ROVs Used To Determine Macondo Flow Rates

ROV image capture of hydrocarbons escaping from the riser tube above the Macondo well blowout preventer stack.

At the time of the Deepwater Horizon incident on 20 April 2010, a proven technology did not exist to measure the rate at which oil leaked from the Macondo well. To develop the proper research methods for determining an accurate leak rate, engineers and other researchers needed to rely on unproven techniques. As a member of the US National Incident Command’s Interagency Solutions Group (NIC IASG) explained, remotely operated vehicles (ROVs) became a critical source for gathering the information necessary to calculate flow.

At the Ocean Energy Safety Institute’s Public Technology Assessment Program Forum, Frank Shaffer discussed the process of using ROV and video analysis tools to measure flow rates from the Macondo well. Shaffer is a principal investigator with the National Energy Technology Laboratory.

Shaffer said rapid measurement of the leak rate was critically important for determining the level and type of response needed. Knowledge of the leak rate would help response teams determine the best design, procedures for execution, and prospects for successful well interventions. In addition, the amount of dispersant that should be applied by ROVs to minimize oil slicks and the release of volatile organic compounds on the surface was proportional to the flow rate.

On 28 April 2010, the US National Oceanic and Atmospheric Administration (NOAA) released the first official flow rate from the well: 5,000 BOPD. Shaffer said this number was uncertain because it was based on satellite views of the area of the oil spill on the surface of the ocean. After videos showing the plume of hydrocarbons escaping from the damaged riser were released, many scientists suggested that the flow rate was much higher than NOAA’s total. On 19 May 2010, nearly a month after the incident, the NIC IASG commissioned its Flow Rate Technical Group, which included Shaffer.

Submerged leaks come in the form of turbulent jets. Turbulent jets have visible features propagating at the jet boundary such as turbulent eddies, vortices, and entrained particles. The goals of the technical group’s project were to verify that these visible features could be accurately measured, understand the relationship between the velocity of the visible features and the internal velocity of an immiscible oil leak jet, and to develop an automated video analysis tool to measure the velocity of the visible features.

Shaffer said there were two ways to measure the velocity. They could be done either manually or by using automatic object tracking software. The issues with either technique are that they were unproven—Shaffer said the Macondo leak was the first application—and that the velocity profile in an opaque oil jet is unknown and difficult to measure. Shaffer said a manual estimate takes less time than an automated analysis.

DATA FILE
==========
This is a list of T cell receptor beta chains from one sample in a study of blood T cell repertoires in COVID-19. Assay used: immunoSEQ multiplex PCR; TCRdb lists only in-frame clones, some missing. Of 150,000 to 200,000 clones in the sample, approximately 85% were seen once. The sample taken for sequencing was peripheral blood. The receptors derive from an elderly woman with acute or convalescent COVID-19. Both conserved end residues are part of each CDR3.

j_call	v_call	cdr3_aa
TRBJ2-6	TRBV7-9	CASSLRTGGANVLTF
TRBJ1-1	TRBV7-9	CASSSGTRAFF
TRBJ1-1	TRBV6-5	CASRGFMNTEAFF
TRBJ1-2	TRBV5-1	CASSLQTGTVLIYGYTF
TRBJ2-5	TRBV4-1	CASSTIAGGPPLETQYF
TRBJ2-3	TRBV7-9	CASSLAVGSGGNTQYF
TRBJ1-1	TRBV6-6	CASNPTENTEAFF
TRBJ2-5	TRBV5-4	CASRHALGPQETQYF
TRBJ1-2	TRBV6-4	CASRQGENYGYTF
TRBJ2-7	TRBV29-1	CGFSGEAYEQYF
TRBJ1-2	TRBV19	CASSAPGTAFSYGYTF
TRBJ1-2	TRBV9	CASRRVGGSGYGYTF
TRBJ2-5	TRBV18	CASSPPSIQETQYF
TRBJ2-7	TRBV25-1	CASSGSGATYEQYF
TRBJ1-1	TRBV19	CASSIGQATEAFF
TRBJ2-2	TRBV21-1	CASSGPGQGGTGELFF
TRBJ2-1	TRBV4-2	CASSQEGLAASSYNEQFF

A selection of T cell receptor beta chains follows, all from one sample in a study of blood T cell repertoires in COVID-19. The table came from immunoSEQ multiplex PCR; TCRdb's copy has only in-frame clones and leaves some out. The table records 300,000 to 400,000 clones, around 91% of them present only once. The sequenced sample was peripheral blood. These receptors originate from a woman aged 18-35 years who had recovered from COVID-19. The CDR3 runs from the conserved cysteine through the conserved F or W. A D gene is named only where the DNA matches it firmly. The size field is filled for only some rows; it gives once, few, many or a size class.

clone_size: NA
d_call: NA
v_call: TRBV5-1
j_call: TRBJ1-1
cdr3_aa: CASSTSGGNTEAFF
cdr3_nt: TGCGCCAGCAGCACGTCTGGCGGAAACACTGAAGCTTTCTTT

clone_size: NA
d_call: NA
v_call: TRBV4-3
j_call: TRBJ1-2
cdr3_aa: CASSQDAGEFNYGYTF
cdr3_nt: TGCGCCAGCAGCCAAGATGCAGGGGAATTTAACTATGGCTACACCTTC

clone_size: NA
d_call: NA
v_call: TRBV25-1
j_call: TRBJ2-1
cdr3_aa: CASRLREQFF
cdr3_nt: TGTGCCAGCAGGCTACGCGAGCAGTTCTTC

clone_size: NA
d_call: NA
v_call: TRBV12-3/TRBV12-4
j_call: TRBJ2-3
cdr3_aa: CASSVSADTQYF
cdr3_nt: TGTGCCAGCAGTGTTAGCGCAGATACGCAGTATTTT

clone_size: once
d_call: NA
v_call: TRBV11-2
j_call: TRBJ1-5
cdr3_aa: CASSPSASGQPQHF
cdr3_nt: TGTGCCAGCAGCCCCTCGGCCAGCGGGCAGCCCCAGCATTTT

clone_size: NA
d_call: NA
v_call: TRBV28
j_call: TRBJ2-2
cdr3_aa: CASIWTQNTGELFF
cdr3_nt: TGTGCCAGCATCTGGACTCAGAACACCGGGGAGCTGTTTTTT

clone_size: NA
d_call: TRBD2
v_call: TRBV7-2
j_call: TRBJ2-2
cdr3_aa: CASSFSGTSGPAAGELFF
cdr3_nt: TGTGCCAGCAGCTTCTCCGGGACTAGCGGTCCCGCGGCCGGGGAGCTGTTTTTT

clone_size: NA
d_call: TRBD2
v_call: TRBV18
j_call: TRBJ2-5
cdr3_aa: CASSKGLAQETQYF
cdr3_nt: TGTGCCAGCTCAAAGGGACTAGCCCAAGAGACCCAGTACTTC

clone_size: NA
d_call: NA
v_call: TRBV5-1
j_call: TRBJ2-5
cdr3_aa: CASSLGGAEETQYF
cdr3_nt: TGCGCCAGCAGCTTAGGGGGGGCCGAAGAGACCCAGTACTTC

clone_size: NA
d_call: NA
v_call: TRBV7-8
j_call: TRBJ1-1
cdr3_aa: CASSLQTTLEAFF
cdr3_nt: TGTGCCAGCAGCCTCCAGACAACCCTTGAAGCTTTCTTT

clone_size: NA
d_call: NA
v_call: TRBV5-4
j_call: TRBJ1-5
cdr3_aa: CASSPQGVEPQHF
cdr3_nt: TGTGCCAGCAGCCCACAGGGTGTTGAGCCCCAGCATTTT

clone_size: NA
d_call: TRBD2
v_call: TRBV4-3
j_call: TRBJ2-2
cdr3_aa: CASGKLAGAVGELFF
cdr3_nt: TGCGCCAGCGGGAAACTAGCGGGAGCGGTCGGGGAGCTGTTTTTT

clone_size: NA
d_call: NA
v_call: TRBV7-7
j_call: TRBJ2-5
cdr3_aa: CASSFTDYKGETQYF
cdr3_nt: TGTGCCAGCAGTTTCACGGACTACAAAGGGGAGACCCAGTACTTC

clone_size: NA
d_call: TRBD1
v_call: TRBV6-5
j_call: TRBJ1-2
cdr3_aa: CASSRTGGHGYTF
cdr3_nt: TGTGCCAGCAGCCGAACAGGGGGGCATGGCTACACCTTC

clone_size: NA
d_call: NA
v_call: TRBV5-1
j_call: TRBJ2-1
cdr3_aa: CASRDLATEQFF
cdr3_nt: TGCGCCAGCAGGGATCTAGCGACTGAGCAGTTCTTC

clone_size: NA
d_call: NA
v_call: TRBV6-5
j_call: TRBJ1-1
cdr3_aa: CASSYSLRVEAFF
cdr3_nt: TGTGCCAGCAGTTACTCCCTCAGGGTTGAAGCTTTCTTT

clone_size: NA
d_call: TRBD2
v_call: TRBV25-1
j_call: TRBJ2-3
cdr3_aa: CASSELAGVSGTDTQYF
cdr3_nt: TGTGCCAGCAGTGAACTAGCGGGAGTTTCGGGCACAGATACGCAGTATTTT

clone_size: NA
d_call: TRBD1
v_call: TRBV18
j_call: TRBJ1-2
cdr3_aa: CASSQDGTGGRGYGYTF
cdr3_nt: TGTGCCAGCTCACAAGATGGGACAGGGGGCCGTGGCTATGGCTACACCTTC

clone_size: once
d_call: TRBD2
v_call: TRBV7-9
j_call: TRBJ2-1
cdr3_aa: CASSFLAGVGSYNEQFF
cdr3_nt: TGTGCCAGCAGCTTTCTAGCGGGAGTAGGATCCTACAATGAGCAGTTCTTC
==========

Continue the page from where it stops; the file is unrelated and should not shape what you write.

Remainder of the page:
“We can do the estimate by hand just by tracking. The automated analysis takes a little bit longer. It’s an order of days. A manual estimate is probably half an hour to get within the ball park,” Shaffer said.

A summary of flow rate estimates
gathered by independent expert groups.
Several estimates were determined using
data gathered by ROVs. Source: McNutt 2011.

ROV video was one of several tools the flow rate group used to measure flow rate. Shaffer said one of the goals of his team’s program was to develop and verify a technique using ROV video to quickly measure leak rates from submerged oil leaks.

Fig. 1 shows a summary of flow rate estimates taken from various independent expert teams that were later compiled by the flow rate group. The majority of these flow rates used hydrocarbon plumes taken by ROVs as the primary data for assessing flow from the Macondo well. From this extrapolation, the group estimated a flow rate increase of 4% after the riser was severed, and a decrease of 4% when the capping stack was installed.

Several teams used particle image velocimetry (PIV) to estimate the velocity of the outer surface of the oil leak jets. PIV involves a digital camera with a line of view normal to a laser sheet recording consecutive images of seed particles added to the fluid flow. Software was developed to automatically analyze sequences of video frames using cross-correlation analyses of small interrogation windows. This software attempted to measure the velocity of visible features on the surface. In Fig. 1, the PIV estimates are grouped together, with the thick part of the bar showing the range of the means and thin part showing the range of the standard deviation.

For Further Reading

McNutt, M.K., Camilli, R., Crone, T.J., et al. 2011. Review of Flow Rate Estimates of the Deepwater Horizon Oil SpillProceedings of the National Academy of Sciences of the United States of America.



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